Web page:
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Sakhalin Koreans fail to move National Assembly

Ethnic Koreans from Sakhalin on a street in Seoul.JPG

"We put together US$7,000 to buy plane tickets to Seoul. It is embarrassing to return like this."

So says a depressed-looking Lee Su-jin, chairman of association for separated families in Sakhalin, Russia, a day before leaving South Korea over the weekend. Four other leaders of civic organizations in Sakhalin also expressed sadness for having failed to accomplish any of their goals during their 8-day visit to Korea. About 200 members of civic groups in Sakhalin donated money for their plane fares are waiting for them in Russia. And as has long been the case, there are still more than 36,000 ethnic Koreans waiting for the day they can return to Korea permanently.

The groups stayed at a house in Ansan, Gyeonggi Province that was lent to them free of charge. In high priced South Korea, they were forced to eat mostly box lunches and use public transport. Though all over 60 years old, they walked shorter distances.

They came to South Korea to urge the National Assembly to pass legislation designed to assist ethnic Koreans in Sakhalin early as possible. Under such a "special law," even second and third-generation descendants and their spouses would be allowed to settle in Korea permanently. Presently only first-generation Koreans have been allowed to settle permanently, causing some to return to Sakhalin because they missed their families.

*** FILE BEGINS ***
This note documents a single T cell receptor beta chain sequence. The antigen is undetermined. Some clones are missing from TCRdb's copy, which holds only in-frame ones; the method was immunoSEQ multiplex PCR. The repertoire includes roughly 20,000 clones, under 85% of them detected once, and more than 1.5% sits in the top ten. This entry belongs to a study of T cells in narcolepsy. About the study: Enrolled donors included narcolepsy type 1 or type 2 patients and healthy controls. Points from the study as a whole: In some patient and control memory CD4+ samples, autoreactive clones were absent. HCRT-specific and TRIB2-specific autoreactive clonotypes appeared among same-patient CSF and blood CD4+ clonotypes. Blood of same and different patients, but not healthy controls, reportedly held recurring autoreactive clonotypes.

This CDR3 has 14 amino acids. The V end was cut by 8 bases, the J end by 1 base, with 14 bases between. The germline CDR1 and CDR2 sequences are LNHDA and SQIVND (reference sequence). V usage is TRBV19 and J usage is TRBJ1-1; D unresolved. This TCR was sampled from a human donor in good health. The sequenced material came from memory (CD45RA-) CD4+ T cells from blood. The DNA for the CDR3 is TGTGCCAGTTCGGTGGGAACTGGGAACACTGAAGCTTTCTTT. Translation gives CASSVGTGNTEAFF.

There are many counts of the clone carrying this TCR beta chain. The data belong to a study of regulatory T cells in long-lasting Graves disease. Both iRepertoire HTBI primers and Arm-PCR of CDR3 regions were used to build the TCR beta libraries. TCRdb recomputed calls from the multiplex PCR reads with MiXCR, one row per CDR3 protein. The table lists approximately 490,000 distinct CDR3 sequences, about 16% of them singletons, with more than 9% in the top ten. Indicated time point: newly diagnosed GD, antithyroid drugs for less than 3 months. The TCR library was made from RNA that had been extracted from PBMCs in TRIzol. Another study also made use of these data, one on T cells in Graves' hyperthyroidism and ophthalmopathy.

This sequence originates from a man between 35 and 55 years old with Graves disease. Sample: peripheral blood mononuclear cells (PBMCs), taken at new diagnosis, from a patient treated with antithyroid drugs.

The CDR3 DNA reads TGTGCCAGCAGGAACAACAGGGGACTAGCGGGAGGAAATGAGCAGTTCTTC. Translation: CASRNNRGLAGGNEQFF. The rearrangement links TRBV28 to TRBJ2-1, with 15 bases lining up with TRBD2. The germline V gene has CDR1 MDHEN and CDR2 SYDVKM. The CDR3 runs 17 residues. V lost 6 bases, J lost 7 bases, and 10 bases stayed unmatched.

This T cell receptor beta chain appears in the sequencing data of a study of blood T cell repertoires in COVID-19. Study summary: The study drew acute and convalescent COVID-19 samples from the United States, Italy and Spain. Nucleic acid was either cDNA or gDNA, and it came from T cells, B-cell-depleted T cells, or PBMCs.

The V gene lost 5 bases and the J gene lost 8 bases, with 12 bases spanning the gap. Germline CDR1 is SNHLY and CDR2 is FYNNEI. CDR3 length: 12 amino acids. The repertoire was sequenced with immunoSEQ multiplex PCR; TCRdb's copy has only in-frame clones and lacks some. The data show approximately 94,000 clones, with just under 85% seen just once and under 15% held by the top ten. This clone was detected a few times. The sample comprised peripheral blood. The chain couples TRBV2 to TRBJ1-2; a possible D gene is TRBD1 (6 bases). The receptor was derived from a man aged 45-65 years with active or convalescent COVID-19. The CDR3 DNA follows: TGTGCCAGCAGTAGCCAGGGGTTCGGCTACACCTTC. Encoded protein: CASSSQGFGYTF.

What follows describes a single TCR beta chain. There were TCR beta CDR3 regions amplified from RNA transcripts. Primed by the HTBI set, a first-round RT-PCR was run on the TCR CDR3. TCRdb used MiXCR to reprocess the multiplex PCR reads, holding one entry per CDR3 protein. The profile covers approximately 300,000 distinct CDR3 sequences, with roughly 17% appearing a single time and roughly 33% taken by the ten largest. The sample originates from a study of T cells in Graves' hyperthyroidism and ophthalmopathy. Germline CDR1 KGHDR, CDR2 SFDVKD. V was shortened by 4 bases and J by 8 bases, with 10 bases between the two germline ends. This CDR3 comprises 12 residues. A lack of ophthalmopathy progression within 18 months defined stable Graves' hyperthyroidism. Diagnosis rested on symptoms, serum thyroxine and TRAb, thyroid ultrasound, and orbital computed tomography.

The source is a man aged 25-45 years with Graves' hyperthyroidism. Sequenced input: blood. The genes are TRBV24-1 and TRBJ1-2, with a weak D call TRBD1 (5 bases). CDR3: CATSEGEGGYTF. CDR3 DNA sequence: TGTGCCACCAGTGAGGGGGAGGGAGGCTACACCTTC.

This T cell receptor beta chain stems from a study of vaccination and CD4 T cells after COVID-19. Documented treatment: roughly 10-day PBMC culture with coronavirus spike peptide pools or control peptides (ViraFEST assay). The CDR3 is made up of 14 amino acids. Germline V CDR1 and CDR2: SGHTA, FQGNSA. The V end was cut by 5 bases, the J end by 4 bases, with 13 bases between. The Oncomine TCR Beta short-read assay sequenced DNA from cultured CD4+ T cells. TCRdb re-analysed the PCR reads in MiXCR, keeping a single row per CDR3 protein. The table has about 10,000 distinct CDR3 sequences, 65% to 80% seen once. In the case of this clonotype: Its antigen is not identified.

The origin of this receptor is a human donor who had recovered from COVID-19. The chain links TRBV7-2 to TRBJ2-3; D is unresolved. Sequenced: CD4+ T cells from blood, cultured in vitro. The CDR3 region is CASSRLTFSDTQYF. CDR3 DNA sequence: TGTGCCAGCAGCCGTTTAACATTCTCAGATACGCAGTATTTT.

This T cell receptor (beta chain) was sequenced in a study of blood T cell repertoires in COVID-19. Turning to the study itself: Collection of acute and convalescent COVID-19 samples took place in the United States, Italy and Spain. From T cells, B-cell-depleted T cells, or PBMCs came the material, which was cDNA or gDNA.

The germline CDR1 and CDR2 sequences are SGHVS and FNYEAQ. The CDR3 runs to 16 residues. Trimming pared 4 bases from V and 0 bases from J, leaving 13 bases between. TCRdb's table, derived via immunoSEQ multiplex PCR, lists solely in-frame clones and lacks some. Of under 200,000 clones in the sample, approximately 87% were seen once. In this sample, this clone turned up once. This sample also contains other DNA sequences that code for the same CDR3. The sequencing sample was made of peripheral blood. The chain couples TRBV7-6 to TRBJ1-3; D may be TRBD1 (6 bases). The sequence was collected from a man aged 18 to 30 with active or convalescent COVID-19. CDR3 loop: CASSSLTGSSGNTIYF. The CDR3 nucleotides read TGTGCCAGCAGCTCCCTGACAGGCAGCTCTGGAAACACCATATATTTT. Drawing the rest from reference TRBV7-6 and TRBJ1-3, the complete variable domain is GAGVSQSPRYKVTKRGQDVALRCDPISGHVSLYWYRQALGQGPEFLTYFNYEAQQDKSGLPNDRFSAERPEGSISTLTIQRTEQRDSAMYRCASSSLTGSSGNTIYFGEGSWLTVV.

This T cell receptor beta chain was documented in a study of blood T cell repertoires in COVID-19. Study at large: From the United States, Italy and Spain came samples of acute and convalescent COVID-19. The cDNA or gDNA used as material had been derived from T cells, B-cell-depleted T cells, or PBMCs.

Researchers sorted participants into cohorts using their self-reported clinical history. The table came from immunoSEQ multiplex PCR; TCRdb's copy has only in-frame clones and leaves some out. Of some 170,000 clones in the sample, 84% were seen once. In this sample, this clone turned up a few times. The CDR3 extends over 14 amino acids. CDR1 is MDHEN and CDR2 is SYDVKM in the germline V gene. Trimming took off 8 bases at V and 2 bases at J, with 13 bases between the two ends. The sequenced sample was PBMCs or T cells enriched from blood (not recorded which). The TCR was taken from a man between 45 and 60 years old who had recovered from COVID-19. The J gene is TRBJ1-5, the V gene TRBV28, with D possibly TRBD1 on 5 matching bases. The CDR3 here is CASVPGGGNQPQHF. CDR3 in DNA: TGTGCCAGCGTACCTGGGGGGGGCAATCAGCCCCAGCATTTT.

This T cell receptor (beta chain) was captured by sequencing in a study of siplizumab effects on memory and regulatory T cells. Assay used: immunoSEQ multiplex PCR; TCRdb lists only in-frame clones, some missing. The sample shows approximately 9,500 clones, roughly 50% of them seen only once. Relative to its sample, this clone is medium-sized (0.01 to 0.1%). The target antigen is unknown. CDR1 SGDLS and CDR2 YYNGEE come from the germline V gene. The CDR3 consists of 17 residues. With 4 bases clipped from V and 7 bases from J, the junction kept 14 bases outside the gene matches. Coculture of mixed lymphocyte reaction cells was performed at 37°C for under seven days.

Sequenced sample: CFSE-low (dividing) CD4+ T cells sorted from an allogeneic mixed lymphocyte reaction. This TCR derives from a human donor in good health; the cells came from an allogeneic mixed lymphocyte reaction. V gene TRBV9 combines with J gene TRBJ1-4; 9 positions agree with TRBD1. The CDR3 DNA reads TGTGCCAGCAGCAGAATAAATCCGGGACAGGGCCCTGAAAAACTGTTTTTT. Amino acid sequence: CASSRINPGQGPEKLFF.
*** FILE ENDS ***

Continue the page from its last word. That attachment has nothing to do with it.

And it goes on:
However, a special bill which was proposed in the National Assembly in 2005 has yet to get passed the Unification, Foreign Affairs and Trade Committee. In the past, Sakhalin Koreans were invited to visit Korea at the expense of those who invited them, but this time they funded the visit themselves because they wanted to come and encourage the National Assembly to take action.

The ethnic Korean population in Sakhalin, Russia originated from about 150,000 Koreans who were moved there as forced laborers by the Imperial Japanese government during World War II. Over 36,000 still remain there, including their descendants.

Eight days is not a long visit and the group had a lot of places on their agenda. A day after they arrived in Seoul on April 23 they visited the Korean National Red Cross. Later they met people from Sakhalin who have already settled in Ansan. They also visited organizations supporting Korean residents in foreign countries and met Kim Won-ung, chairman of the National Assembly's Unification, Foreign Affairs and Trade Committee. The mood was certainly not what it was when they came two years ago. At that time, then-Assembly speaker Kim Won-ki took part in the first public hearing held in November 2005. There were persons who sold their homes in the anticipation that they will be able to settle in South Korea. Kim Bu-ja, a member of the delegation, lamented about changes in the mood at the Assembly.

They returned showing disappointment. Rep. Kim Won-ung promised them to hold another public hearing regarding the special bill in June. They left, Korea, their native land, the morning on April 30.

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